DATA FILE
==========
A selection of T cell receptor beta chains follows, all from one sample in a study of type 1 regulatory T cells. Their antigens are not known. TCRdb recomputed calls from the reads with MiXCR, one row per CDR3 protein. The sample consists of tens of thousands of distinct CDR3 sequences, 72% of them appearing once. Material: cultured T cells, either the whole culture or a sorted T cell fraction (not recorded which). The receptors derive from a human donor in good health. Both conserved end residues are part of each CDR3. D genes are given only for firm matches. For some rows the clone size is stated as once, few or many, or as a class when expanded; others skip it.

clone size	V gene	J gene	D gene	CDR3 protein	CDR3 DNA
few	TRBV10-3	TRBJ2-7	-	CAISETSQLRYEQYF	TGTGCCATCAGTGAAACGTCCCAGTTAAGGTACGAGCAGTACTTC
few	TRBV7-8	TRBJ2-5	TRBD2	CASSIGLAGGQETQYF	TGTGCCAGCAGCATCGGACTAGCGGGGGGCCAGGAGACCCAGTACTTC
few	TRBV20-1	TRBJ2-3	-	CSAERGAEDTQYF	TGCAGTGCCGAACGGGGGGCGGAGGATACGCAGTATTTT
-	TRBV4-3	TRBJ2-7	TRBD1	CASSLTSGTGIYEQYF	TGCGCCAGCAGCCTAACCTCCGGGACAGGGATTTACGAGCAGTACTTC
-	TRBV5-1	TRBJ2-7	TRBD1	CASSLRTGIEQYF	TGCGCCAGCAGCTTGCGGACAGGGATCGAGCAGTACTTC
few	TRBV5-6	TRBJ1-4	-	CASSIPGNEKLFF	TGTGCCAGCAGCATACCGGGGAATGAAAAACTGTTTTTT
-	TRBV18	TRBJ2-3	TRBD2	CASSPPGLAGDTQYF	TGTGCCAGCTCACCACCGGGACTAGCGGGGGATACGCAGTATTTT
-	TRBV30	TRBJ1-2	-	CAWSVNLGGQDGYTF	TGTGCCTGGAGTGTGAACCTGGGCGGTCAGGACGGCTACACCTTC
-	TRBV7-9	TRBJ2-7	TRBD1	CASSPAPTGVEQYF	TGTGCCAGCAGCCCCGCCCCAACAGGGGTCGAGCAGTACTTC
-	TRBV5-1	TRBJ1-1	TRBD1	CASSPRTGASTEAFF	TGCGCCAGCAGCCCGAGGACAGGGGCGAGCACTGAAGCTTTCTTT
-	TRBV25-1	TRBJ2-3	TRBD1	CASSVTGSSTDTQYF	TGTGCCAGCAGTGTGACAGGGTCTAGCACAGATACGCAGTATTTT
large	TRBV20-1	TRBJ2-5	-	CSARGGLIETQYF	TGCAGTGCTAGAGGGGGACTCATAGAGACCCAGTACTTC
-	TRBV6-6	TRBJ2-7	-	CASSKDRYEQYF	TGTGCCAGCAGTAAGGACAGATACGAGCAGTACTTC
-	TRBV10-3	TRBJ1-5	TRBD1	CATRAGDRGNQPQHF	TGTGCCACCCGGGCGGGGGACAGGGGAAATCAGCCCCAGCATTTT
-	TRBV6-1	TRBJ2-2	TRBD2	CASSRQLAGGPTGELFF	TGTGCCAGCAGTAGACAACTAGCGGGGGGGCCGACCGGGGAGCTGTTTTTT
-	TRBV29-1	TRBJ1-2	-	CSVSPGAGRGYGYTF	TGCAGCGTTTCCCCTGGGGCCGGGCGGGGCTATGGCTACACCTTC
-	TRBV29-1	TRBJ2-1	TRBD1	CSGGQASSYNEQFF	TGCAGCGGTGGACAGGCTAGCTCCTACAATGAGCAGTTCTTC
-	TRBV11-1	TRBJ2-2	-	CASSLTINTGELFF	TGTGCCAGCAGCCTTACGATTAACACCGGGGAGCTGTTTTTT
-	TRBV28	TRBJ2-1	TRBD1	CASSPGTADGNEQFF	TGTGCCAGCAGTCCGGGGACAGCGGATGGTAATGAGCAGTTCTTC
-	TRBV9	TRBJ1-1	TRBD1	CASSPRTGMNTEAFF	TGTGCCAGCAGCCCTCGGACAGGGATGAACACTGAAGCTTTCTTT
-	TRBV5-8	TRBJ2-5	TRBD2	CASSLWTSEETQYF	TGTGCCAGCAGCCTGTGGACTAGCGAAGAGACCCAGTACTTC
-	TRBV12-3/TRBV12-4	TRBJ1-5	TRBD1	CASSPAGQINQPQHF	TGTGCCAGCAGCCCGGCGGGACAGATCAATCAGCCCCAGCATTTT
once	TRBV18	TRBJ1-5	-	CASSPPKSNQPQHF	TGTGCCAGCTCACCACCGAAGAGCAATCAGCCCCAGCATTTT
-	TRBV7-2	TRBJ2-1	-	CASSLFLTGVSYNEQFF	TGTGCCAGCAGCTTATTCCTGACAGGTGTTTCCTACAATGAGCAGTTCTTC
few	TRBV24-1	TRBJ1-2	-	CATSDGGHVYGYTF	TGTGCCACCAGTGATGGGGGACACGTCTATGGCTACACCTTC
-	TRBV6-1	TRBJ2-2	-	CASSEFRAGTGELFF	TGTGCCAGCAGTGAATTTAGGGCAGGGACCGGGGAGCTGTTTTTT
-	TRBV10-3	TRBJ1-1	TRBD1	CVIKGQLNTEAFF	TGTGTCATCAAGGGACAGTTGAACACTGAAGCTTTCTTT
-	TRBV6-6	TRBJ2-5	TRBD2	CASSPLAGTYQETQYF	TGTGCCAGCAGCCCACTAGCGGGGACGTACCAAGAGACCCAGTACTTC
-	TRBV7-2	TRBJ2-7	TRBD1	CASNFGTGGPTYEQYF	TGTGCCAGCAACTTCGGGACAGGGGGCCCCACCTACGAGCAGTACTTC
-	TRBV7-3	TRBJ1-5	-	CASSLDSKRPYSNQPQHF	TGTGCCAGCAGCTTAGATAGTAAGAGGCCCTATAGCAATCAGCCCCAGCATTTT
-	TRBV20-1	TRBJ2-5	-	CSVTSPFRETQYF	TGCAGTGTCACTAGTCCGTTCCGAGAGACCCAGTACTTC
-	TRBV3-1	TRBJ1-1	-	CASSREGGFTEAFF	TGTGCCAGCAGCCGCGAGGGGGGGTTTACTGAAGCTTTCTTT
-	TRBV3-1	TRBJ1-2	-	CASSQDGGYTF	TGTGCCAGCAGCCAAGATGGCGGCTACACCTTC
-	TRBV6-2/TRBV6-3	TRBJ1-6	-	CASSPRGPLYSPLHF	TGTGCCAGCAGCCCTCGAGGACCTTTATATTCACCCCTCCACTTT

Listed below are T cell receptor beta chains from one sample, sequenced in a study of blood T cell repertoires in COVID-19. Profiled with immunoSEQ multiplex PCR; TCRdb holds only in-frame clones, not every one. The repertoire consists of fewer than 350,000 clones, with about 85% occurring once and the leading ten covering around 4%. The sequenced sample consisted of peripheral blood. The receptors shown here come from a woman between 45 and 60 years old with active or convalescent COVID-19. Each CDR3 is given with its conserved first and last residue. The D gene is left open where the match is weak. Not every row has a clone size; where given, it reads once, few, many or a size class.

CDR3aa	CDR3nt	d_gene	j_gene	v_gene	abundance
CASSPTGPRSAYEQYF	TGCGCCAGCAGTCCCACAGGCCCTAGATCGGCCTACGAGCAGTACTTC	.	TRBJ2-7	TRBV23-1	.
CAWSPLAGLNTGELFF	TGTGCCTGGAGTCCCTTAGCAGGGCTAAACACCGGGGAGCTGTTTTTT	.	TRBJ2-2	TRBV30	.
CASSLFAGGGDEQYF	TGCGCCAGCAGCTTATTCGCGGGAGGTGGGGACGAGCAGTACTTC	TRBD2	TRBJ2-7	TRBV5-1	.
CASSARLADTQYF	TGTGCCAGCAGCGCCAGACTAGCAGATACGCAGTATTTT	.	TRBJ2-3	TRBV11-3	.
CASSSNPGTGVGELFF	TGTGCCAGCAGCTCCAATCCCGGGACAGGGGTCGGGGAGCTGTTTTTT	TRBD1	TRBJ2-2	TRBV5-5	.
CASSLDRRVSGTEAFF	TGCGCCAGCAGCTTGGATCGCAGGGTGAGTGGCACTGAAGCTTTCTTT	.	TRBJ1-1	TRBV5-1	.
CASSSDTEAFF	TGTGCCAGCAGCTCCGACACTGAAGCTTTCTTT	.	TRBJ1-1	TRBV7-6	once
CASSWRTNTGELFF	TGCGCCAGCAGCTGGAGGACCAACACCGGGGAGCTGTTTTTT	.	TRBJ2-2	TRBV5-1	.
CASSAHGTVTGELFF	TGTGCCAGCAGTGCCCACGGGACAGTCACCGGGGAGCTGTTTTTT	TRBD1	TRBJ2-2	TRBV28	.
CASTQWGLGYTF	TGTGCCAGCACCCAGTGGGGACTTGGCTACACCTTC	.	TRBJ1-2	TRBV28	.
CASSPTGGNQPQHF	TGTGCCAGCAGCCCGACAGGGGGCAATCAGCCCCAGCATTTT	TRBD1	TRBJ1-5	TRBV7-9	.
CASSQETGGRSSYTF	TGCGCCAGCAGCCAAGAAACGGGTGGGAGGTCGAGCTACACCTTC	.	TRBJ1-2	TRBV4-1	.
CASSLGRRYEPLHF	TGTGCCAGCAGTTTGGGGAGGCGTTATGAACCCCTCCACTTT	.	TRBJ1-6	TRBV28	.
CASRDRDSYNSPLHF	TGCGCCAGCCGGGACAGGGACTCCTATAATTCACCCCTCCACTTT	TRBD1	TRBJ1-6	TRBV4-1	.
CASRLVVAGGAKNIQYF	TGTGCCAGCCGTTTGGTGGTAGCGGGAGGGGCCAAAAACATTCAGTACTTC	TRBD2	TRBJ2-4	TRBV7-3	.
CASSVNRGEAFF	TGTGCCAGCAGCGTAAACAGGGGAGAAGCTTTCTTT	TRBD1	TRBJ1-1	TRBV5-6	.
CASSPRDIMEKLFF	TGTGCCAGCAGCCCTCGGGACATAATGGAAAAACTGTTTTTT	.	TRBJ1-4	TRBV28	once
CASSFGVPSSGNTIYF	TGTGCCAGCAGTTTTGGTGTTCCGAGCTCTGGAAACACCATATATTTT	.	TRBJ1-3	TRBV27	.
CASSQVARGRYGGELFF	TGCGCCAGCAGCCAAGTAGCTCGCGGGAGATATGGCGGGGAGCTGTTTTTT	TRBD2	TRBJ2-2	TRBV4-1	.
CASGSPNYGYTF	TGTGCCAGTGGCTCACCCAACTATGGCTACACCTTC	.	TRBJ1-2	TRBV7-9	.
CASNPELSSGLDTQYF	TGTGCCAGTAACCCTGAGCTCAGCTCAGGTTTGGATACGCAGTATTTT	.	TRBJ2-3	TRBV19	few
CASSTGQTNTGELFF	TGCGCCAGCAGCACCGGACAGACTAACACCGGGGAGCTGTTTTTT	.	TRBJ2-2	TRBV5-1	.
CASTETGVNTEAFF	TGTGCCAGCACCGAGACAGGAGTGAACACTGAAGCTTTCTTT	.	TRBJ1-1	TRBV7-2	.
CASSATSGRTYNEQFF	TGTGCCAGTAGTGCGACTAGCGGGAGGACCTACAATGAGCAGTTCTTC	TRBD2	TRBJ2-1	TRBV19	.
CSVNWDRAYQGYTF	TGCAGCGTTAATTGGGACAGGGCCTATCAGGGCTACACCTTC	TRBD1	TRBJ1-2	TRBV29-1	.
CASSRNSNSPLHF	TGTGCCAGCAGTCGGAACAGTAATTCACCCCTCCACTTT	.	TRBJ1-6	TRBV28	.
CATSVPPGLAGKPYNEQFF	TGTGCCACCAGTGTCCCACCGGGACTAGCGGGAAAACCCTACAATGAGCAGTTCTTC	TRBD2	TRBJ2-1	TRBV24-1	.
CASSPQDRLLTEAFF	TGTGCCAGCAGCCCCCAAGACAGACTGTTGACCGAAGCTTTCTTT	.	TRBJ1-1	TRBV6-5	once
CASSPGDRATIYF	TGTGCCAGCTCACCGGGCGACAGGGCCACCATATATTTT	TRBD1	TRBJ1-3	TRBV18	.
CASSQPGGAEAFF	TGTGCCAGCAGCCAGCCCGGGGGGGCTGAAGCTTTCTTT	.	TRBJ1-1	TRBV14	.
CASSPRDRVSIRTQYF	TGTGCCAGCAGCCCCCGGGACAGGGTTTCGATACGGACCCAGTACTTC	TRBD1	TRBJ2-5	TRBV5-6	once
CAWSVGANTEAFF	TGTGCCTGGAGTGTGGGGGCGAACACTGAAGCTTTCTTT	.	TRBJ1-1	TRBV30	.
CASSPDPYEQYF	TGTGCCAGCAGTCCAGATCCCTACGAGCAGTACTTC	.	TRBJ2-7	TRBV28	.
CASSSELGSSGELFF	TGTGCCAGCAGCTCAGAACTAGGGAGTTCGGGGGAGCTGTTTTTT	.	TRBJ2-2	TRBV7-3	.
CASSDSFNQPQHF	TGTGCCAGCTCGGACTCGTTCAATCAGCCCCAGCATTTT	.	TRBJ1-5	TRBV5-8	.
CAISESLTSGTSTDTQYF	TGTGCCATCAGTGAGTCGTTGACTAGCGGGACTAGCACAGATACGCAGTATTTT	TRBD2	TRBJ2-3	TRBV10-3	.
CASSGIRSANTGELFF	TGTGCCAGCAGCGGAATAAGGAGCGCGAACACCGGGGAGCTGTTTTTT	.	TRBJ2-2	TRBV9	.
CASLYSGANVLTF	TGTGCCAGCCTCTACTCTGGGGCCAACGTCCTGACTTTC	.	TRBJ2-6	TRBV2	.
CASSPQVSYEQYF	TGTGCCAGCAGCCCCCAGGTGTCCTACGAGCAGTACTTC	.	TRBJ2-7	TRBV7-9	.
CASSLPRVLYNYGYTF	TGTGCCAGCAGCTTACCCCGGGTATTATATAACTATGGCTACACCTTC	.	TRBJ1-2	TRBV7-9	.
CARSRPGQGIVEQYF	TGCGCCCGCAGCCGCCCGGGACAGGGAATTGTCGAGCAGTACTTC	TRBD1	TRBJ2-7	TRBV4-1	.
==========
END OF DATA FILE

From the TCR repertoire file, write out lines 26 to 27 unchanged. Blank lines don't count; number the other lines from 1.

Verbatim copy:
-	TRBV7-2	TRBJ2-1	-	CASSLFLTGVSYNEQFF	TGTGCCAGCAGCTTATTCCTGACAGGTGTTTCCTACAATGAGCAGTTCTTC
few	TRBV24-1	TRBJ1-2	-	CATSDGGHVYGYTF	TGTGCCACCAGTGATGGGGGACACGTCTATGGCTACACCTTC